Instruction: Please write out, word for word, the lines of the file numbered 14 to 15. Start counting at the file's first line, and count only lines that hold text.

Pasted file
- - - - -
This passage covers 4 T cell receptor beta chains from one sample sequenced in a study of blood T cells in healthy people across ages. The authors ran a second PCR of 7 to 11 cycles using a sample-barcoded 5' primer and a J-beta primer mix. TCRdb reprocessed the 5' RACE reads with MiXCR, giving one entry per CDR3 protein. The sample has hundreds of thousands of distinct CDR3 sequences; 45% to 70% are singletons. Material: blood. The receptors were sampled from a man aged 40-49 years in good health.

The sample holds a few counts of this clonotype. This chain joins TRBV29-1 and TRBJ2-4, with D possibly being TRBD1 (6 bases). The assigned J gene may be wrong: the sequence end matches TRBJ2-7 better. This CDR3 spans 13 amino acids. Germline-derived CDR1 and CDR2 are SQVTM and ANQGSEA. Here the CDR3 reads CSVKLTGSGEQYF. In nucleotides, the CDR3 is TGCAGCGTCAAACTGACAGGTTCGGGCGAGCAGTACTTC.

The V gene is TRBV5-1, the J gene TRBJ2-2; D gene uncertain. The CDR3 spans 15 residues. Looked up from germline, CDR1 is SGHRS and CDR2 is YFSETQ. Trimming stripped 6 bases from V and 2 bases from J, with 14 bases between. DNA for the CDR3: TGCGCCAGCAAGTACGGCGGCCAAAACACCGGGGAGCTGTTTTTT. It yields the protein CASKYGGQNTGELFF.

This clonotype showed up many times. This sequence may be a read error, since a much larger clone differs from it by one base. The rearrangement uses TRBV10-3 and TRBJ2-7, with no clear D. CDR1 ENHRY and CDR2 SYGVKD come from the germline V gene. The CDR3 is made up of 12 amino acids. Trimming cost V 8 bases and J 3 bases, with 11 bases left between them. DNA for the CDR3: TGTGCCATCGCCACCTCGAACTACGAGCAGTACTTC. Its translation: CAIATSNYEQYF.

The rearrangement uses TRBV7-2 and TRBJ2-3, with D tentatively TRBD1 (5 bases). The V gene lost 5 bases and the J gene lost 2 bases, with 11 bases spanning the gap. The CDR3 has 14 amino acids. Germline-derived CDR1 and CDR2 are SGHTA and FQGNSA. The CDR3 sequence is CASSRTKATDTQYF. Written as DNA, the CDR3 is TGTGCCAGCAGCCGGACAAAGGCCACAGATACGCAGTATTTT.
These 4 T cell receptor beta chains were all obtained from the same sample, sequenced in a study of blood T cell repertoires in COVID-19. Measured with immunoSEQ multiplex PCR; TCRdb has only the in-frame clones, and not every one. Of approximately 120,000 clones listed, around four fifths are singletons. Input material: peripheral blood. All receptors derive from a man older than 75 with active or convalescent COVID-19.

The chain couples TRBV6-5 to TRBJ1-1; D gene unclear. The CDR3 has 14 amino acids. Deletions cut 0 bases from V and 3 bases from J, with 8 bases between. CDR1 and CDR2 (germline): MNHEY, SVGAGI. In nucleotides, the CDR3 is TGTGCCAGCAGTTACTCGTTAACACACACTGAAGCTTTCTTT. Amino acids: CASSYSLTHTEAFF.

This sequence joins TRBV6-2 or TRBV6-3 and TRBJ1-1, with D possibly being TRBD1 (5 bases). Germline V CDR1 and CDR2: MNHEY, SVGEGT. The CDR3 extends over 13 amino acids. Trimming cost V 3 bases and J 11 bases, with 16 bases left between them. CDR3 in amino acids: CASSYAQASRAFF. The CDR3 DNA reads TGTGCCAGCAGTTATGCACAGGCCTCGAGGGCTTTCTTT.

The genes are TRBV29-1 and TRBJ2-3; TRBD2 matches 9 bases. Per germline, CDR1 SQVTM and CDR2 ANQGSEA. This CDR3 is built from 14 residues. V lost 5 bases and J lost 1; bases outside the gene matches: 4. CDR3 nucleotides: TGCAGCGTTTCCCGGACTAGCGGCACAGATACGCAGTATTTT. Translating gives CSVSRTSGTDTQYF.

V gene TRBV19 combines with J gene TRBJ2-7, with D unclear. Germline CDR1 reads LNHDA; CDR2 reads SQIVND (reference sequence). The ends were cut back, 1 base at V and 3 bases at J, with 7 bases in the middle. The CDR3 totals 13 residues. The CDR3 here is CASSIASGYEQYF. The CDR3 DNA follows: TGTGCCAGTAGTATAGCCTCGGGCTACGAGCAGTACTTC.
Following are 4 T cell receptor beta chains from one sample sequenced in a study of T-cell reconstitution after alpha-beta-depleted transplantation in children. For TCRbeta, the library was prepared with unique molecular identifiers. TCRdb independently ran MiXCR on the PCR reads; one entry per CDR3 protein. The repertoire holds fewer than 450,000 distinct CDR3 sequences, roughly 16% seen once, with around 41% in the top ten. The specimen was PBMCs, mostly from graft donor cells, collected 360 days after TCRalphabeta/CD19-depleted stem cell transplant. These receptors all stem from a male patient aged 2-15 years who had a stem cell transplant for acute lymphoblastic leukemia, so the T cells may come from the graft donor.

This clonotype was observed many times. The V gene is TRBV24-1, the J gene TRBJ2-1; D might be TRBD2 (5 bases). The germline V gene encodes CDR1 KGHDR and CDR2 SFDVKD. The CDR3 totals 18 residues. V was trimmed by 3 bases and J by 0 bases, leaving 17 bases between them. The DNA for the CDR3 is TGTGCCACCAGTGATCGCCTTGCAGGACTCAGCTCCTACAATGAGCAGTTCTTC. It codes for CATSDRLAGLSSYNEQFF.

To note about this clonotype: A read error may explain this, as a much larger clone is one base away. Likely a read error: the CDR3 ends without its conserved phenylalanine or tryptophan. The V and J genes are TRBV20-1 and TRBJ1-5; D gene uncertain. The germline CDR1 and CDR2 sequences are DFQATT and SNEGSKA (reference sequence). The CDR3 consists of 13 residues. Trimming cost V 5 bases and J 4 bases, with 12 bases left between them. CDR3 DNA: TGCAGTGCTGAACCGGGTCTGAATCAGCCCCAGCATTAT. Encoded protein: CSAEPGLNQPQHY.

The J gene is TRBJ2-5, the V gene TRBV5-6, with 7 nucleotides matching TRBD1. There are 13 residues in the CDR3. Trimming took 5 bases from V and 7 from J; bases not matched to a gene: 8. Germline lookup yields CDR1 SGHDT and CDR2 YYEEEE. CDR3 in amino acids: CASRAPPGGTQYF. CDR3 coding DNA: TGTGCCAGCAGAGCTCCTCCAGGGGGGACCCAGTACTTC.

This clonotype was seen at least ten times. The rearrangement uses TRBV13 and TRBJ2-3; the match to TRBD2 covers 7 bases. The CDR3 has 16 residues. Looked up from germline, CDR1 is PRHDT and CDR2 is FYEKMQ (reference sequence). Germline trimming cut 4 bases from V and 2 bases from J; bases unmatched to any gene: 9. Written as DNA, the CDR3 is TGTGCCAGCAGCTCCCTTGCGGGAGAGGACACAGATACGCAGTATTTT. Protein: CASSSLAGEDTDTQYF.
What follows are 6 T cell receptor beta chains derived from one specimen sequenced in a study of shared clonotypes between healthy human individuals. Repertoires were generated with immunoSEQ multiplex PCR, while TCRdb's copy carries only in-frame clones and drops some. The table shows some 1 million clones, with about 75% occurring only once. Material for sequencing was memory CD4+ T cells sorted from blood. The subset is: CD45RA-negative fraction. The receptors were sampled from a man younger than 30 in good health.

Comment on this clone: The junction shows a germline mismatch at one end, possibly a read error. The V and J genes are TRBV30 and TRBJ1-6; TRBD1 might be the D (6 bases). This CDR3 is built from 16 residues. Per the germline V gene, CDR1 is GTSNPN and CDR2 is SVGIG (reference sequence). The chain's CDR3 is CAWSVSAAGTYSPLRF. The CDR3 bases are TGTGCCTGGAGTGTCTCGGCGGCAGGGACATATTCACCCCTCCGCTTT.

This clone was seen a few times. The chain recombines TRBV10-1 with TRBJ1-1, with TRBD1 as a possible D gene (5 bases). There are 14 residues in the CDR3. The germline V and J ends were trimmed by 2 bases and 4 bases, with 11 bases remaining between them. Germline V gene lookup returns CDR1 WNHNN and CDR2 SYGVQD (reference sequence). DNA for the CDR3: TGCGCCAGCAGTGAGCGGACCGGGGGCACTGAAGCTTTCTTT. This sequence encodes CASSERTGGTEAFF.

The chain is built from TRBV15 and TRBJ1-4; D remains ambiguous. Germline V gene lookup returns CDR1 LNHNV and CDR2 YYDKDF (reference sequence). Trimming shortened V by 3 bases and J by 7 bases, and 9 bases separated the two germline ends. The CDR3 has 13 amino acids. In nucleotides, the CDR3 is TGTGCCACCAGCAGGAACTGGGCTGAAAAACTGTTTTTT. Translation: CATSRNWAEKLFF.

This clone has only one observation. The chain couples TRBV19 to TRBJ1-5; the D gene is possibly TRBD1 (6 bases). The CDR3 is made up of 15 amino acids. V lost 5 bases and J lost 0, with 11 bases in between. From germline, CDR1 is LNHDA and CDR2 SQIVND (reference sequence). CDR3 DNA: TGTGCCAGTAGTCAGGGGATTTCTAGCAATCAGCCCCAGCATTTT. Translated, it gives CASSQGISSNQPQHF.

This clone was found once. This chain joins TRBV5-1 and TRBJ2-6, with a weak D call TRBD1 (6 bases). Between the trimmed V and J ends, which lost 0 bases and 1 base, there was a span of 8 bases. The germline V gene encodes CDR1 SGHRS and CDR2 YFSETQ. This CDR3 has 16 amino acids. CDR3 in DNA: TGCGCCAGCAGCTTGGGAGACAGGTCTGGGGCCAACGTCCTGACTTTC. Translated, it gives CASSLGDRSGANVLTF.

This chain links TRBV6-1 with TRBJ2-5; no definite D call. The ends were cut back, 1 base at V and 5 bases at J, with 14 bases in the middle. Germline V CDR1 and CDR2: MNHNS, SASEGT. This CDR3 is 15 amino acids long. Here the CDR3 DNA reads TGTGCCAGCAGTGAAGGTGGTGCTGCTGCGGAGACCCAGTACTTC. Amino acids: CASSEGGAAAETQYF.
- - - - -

The J gene is TRBJ2-5, the V gene TRBV5-6, with 7 nucleotides matching TRBD1. There are 13 residues in the CDR3. Trimming took 5 bases from V and 7 from J; bases not matched to a gene: 8. Germline lookup yields CDR1 SGHDT and CDR2 YYEEEE. CDR3 in amino acids: CASRAPPGGTQYF. CDR3 coding DNA: TGTGCCAGCAGAGCTCCTCCAGGGGGGACCCAGTACTTC.

This clonotype was seen at least ten times. The rearrangement uses TRBV13 and TRBJ2-3; the match to TRBD2 covers 7 bases. The CDR3 has 16 residues. Looked up from germline, CDR1 is PRHDT and CDR2 is FYEKMQ (reference sequence). Germline trimming cut 4 bases from V and 2 bases from J; bases unmatched to any gene: 9. Written as DNA, the CDR3 is TGTGCCAGCAGCTCCCTTGCGGGAGAGGACACAGATACGCAGTATTTT. Protein: CASSSLAGEDTDTQYF.